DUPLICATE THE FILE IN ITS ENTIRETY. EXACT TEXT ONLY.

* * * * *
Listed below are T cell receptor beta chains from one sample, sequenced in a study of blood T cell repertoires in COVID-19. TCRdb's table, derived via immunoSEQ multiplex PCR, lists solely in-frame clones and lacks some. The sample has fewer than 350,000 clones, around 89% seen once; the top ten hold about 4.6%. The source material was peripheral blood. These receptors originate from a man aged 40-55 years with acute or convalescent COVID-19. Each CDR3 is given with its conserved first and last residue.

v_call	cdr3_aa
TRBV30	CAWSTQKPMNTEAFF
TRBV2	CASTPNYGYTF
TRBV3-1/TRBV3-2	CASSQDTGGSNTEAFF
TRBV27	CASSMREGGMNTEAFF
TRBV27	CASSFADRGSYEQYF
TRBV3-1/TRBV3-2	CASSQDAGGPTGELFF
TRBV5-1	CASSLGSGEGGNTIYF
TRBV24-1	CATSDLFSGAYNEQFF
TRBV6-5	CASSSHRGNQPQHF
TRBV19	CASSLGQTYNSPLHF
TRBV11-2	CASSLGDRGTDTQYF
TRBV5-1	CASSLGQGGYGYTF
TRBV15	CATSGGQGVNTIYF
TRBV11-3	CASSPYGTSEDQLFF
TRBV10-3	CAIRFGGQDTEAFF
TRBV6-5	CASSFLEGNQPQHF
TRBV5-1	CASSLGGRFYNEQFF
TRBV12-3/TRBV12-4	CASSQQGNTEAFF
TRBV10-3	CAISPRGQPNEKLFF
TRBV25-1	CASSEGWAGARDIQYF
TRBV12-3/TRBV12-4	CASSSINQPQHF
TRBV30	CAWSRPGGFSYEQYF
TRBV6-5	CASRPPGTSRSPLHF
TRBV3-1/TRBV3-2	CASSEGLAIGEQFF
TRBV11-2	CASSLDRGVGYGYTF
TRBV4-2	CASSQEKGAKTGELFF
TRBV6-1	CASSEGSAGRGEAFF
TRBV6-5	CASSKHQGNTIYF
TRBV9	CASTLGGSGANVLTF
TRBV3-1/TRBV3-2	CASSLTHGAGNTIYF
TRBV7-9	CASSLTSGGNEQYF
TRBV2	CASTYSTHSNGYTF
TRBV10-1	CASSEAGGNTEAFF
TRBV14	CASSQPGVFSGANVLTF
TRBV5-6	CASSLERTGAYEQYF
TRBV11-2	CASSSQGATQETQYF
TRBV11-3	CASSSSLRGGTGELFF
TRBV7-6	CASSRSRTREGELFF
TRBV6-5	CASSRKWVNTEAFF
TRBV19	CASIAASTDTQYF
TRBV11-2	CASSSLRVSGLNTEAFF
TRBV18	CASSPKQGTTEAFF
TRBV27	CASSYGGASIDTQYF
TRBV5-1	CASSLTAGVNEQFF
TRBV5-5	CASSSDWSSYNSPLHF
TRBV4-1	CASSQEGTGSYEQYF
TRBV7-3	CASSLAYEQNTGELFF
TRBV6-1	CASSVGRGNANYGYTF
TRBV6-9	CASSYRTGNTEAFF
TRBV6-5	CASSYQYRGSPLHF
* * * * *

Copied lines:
Listed below are T cell receptor beta chains from one sample, sequenced in a study of blood T cell repertoires in COVID-19. TCRdb's table, derived via immunoSEQ multiplex PCR, lists solely in-frame clones and lacks some. The sample has fewer than 350,000 clones, around 89% seen once; the top ten hold about 4.6%. The source material was peripheral blood. These receptors originate from a man aged 40-55 years with acute or convalescent COVID-19. Each CDR3 is given with its conserved first and last residue.

v_call	cdr3_aa
TRBV30	CAWSTQKPMNTEAFF
TRBV2	CASTPNYGYTF
TRBV3-1/TRBV3-2	CASSQDTGGSNTEAFF
TRBV27	CASSMREGGMNTEAFF
TRBV27	CASSFADRGSYEQYF
TRBV3-1/TRBV3-2	CASSQDAGGPTGELFF
TRBV5-1	CASSLGSGEGGNTIYF
TRBV24-1	CATSDLFSGAYNEQFF
TRBV6-5	CASSSHRGNQPQHF
TRBV19	CASSLGQTYNSPLHF
TRBV11-2	CASSLGDRGTDTQYF
TRBV5-1	CASSLGQGGYGYTF
TRBV15	CATSGGQGVNTIYF
TRBV11-3	CASSPYGTSEDQLFF
TRBV10-3	CAIRFGGQDTEAFF
TRBV6-5	CASSFLEGNQPQHF
TRBV5-1	CASSLGGRFYNEQFF
TRBV12-3/TRBV12-4	CASSQQGNTEAFF
TRBV10-3	CAISPRGQPNEKLFF
TRBV25-1	CASSEGWAGARDIQYF
TRBV12-3/TRBV12-4	CASSSINQPQHF
TRBV30	CAWSRPGGFSYEQYF
TRBV6-5	CASRPPGTSRSPLHF
TRBV3-1/TRBV3-2	CASSEGLAIGEQFF
TRBV11-2	CASSLDRGVGYGYTF
TRBV4-2	CASSQEKGAKTGELFF
TRBV6-1	CASSEGSAGRGEAFF
TRBV6-5	CASSKHQGNTIYF
TRBV9	CASTLGGSGANVLTF
TRBV3-1/TRBV3-2	CASSLTHGAGNTIYF
TRBV7-9	CASSLTSGGNEQYF
TRBV2	CASTYSTHSNGYTF
TRBV10-1	CASSEAGGNTEAFF
TRBV14	CASSQPGVFSGANVLTF
TRBV5-6	CASSLERTGAYEQYF
TRBV11-2	CASSSQGATQETQYF
TRBV11-3	CASSSSLRGGTGELFF
TRBV7-6	CASSRSRTREGELFF
TRBV6-5	CASSRKWVNTEAFF
TRBV19	CASIAASTDTQYF
TRBV11-2	CASSSLRVSGLNTEAFF
TRBV18	CASSPKQGTTEAFF
TRBV27	CASSYGGASIDTQYF
TRBV5-1	CASSLTAGVNEQFF
TRBV5-5	CASSSDWSSYNSPLHF
TRBV4-1	CASSQEGTGSYEQYF
TRBV7-3	CASSLAYEQNTGELFF
TRBV6-1	CASSVGRGNANYGYTF
TRBV6-9	CASSYRTGNTEAFF
TRBV6-5	CASSYQYRGSPLHF